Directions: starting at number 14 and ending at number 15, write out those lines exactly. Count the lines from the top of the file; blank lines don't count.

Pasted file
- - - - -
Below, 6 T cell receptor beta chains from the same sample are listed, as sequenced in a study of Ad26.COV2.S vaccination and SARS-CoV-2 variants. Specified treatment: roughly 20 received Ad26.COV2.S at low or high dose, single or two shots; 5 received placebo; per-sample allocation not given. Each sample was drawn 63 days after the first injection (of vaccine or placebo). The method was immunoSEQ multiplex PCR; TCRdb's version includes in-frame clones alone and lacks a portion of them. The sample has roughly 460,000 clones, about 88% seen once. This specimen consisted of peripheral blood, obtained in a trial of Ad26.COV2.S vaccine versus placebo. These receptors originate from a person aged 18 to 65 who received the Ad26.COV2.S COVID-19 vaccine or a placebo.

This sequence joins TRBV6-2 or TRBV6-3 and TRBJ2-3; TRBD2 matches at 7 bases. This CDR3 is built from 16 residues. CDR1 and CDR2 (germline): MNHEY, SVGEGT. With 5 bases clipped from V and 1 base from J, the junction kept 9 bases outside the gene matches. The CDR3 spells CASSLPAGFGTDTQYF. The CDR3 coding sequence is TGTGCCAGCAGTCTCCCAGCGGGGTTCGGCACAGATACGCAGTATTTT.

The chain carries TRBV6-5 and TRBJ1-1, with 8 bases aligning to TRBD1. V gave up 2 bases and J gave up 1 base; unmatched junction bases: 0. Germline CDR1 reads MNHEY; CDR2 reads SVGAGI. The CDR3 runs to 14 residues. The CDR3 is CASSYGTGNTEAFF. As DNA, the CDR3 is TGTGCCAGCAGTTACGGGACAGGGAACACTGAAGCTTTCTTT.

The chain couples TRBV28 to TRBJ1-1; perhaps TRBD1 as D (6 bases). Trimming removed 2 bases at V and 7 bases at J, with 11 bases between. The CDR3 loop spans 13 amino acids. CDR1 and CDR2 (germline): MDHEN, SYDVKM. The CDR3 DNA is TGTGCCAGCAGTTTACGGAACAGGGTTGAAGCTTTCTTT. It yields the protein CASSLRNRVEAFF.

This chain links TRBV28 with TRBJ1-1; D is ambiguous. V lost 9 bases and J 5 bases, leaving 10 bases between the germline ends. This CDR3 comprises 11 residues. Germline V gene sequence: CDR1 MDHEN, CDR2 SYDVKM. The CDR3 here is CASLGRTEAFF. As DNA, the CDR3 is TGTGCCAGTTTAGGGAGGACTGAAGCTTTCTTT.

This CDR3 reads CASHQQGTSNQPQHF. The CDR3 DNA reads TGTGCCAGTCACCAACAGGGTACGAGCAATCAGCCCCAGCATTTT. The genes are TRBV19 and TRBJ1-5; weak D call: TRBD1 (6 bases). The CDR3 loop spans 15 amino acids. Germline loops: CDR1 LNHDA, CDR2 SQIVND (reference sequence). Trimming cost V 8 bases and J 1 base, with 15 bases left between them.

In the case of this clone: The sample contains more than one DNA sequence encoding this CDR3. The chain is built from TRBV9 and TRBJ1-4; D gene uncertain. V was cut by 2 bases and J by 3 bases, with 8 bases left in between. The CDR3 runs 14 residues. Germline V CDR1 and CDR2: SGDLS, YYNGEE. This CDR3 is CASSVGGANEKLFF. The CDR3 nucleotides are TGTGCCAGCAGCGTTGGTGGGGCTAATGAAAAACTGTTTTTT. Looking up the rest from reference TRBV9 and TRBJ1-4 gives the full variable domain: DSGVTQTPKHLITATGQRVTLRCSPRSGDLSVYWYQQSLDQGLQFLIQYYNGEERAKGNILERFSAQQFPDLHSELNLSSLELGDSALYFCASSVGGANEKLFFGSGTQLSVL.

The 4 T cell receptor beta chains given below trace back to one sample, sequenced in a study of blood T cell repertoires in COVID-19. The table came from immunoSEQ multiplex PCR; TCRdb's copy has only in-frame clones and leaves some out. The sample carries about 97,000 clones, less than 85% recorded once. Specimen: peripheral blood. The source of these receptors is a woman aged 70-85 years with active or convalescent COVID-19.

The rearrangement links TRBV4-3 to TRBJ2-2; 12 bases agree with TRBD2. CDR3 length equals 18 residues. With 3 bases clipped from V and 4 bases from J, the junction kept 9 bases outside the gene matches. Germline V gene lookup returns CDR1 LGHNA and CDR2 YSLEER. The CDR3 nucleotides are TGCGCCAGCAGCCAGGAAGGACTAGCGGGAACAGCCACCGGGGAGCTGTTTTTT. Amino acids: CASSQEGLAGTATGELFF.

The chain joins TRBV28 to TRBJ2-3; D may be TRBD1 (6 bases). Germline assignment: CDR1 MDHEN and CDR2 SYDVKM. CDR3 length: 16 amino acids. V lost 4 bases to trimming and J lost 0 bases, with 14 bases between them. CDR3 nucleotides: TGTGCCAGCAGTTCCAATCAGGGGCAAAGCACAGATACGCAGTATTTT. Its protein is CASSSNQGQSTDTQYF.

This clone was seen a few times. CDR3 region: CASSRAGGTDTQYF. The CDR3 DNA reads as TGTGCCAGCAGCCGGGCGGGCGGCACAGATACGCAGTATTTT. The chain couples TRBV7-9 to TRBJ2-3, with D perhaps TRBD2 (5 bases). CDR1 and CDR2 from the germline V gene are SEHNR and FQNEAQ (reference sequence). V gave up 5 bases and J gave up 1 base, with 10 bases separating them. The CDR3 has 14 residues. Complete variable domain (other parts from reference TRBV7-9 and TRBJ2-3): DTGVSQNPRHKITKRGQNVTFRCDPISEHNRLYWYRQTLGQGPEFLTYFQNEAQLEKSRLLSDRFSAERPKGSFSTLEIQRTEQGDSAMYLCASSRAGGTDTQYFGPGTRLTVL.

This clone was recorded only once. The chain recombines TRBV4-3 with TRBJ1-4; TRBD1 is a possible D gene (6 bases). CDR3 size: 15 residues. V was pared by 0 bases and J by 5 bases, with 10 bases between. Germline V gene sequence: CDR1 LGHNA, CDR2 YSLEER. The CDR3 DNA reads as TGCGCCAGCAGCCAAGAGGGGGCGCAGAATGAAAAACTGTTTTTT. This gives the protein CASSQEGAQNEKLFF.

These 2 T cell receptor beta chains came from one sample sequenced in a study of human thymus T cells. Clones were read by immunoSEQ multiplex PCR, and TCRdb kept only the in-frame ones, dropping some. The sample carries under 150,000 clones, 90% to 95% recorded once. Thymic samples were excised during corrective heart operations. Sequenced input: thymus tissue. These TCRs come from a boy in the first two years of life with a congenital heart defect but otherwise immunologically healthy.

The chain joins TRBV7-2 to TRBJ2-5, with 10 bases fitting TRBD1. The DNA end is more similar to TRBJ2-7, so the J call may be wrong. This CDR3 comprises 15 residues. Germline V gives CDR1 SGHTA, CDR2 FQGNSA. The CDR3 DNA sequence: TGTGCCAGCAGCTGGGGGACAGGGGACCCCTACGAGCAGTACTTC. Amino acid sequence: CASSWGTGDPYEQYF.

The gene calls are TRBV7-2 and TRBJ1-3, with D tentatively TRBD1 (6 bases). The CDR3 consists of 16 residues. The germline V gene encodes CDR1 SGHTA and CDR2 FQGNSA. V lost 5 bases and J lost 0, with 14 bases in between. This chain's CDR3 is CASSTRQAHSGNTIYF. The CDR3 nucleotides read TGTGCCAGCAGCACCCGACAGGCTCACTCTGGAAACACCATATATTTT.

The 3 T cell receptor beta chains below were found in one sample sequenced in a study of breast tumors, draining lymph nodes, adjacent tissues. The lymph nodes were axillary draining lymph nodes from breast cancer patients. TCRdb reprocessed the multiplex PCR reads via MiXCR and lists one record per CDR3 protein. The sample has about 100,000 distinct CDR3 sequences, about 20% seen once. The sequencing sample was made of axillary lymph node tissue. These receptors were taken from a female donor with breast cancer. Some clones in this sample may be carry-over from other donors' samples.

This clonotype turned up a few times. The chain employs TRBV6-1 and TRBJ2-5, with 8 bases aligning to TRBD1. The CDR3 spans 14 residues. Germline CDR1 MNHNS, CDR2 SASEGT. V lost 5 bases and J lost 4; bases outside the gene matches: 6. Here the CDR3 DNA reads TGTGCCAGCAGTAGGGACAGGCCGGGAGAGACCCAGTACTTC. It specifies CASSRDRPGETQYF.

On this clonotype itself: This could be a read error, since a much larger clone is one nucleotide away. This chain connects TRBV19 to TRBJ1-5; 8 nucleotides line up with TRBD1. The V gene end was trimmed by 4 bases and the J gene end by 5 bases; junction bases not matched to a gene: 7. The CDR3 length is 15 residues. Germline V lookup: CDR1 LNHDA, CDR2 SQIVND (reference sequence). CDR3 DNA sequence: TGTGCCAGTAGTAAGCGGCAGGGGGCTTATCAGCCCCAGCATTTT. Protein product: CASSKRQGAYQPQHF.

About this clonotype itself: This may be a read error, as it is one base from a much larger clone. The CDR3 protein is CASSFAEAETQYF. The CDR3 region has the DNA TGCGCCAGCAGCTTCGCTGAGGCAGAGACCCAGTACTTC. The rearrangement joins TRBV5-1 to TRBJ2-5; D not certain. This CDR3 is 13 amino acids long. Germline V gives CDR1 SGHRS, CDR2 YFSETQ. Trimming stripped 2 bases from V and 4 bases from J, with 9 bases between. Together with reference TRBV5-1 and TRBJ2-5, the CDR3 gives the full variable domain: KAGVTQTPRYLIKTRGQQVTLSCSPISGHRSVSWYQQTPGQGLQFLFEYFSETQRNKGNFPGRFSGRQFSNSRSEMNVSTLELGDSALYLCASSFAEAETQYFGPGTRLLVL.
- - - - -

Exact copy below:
The chain joins TRBV7-2 to TRBJ2-5, with 10 bases fitting TRBD1. The DNA end is more similar to TRBJ2-7, so the J call may be wrong. This CDR3 comprises 15 residues. Germline V gives CDR1 SGHTA, CDR2 FQGNSA. The CDR3 DNA sequence: TGTGCCAGCAGCTGGGGGACAGGGGACCCCTACGAGCAGTACTTC. Amino acid sequence: CASSWGTGDPYEQYF.

The gene calls are TRBV7-2 and TRBJ1-3, with D tentatively TRBD1 (6 bases). The CDR3 consists of 16 residues. The germline V gene encodes CDR1 SGHTA and CDR2 FQGNSA. V lost 5 bases and J lost 0, with 14 bases in between. This chain's CDR3 is CASSTRQAHSGNTIYF. The CDR3 nucleotides read TGTGCCAGCAGCACCCGACAGGCTCACTCTGGAAACACCATATATTTT.